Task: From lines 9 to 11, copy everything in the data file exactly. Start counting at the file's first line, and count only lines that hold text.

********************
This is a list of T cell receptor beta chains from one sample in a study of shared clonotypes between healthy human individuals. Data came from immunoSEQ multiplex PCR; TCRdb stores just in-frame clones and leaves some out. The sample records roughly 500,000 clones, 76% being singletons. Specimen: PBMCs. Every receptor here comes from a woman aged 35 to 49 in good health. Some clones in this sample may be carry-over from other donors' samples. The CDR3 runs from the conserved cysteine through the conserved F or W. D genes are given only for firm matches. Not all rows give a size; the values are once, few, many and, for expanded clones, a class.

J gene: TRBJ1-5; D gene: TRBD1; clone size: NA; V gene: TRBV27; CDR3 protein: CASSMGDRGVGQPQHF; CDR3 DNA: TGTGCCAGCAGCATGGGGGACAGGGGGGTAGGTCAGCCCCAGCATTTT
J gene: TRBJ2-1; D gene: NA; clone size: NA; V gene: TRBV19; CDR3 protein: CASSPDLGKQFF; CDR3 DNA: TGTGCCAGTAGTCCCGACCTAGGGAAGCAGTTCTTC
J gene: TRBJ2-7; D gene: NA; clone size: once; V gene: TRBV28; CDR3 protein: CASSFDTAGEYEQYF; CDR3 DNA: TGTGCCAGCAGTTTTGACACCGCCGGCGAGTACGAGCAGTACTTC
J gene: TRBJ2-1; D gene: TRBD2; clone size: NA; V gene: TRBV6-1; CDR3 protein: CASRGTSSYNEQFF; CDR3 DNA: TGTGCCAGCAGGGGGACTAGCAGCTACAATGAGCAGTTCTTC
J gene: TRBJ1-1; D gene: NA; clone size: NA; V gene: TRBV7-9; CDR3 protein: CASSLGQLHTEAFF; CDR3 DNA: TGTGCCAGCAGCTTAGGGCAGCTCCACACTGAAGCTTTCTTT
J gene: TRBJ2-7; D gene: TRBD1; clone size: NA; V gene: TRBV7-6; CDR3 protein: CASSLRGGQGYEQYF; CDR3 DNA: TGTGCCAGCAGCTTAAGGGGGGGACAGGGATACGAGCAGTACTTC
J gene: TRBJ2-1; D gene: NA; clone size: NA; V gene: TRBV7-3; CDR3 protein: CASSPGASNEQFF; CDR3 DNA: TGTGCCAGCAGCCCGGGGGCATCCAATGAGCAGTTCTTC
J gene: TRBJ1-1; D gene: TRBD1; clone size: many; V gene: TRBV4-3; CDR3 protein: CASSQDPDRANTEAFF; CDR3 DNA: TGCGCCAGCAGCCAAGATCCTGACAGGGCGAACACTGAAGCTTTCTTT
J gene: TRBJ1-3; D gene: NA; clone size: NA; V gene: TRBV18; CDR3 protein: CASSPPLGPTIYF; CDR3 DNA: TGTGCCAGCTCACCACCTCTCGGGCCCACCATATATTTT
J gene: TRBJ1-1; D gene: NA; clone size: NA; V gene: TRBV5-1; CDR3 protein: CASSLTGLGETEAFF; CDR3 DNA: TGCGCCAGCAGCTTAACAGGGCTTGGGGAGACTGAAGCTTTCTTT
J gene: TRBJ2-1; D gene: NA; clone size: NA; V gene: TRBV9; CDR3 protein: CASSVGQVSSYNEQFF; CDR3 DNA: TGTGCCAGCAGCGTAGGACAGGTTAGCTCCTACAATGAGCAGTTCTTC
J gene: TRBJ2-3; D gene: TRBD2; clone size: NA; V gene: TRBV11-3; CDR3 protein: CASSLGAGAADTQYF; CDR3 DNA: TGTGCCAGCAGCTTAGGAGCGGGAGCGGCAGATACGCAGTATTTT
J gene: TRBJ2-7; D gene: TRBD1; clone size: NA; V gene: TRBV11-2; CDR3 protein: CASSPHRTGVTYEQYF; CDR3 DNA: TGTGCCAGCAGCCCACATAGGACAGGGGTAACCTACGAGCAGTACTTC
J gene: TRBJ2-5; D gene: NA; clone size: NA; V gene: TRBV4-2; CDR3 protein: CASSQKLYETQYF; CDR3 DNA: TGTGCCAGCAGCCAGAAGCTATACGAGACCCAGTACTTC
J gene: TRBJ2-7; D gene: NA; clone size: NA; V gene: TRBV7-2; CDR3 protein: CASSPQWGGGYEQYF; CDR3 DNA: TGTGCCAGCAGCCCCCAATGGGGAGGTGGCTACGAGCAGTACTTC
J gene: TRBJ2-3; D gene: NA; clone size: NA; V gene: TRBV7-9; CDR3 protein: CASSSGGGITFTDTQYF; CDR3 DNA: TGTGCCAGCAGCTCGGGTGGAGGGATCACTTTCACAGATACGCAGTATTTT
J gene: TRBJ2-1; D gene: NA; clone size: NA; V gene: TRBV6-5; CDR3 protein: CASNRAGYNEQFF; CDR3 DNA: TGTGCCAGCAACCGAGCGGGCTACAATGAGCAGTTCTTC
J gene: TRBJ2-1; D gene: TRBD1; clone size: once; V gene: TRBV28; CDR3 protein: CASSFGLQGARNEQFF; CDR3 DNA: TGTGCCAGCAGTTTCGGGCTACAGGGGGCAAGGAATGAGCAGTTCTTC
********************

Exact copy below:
J gene: TRBJ1-1; D gene: TRBD1; clone size: many; V gene: TRBV4-3; CDR3 protein: CASSQDPDRANTEAFF; CDR3 DNA: TGCGCCAGCAGCCAAGATCCTGACAGGGCGAACACTGAAGCTTTCTTT
J gene: TRBJ1-3; D gene: NA; clone size: NA; V gene: TRBV18; CDR3 protein: CASSPPLGPTIYF; CDR3 DNA: TGTGCCAGCTCACCACCTCTCGGGCCCACCATATATTTT
J gene: TRBJ1-1; D gene: NA; clone size: NA; V gene: TRBV5-1; CDR3 protein: CASSLTGLGETEAFF; CDR3 DNA: TGCGCCAGCAGCTTAACAGGGCTTGGGGAGACTGAAGCTTTCTTT